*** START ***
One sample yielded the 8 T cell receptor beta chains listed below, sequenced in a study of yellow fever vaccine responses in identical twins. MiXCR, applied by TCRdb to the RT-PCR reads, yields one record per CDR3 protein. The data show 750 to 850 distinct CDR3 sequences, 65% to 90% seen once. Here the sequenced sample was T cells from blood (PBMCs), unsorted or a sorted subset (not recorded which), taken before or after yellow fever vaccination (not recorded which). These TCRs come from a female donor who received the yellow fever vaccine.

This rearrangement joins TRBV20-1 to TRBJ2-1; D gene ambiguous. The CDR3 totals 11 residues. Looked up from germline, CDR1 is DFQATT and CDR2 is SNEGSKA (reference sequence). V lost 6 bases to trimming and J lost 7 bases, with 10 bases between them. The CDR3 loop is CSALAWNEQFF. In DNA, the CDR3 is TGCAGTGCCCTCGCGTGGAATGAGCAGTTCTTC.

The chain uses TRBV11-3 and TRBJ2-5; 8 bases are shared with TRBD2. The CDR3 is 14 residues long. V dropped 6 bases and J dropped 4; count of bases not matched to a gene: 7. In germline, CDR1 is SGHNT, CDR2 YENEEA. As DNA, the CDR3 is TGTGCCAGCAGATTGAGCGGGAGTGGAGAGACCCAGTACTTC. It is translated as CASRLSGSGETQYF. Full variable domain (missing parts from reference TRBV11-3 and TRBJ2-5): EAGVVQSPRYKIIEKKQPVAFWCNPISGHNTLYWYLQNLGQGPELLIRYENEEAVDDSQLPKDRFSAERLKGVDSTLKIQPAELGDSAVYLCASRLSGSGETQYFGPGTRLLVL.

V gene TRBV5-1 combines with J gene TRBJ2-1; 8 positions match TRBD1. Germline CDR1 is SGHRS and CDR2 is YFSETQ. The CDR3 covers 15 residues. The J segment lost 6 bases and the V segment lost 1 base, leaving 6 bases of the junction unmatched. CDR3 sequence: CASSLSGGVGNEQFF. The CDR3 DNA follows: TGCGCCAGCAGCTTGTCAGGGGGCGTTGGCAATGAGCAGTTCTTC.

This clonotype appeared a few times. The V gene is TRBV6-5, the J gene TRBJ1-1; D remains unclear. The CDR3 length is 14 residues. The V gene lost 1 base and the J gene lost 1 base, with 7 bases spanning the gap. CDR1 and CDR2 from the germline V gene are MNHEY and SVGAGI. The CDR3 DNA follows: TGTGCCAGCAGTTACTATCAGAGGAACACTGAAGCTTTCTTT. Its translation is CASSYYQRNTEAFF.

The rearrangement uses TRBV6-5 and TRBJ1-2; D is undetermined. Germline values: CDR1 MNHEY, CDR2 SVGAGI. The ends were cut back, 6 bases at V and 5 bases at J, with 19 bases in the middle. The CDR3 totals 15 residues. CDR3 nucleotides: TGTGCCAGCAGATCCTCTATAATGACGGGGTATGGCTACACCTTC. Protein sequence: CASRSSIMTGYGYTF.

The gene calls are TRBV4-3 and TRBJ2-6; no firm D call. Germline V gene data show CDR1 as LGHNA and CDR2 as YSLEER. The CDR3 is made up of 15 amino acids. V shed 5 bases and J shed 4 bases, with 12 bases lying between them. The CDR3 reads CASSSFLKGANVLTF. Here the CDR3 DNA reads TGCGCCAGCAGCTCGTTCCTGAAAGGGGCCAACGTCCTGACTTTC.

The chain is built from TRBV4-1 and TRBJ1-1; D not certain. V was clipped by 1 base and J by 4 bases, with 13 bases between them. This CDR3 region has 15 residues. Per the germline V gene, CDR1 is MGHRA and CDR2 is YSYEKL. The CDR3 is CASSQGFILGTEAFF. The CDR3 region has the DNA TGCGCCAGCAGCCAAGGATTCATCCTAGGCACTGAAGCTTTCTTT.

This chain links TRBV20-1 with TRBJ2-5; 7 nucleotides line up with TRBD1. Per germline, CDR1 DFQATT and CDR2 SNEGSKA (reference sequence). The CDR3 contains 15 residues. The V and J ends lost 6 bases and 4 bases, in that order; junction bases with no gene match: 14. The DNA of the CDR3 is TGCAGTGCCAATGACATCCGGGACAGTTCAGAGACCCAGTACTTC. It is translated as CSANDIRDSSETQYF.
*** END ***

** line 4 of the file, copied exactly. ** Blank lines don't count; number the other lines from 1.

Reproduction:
V gene TRBV5-1 combines with J gene TRBJ2-1; 8 positions match TRBD1. Germline CDR1 is SGHRS and CDR2 is YFSETQ. The CDR3 covers 15 residues. The J segment lost 6 bases and the V segment lost 1 base, leaving 6 bases of the junction unmatched. CDR3 sequence: CASSLSGGVGNEQFF. The CDR3 DNA follows: TGCGCCAGCAGCTTGTCAGGGGGCGTTGGCAATGAGCAGTTCTTC.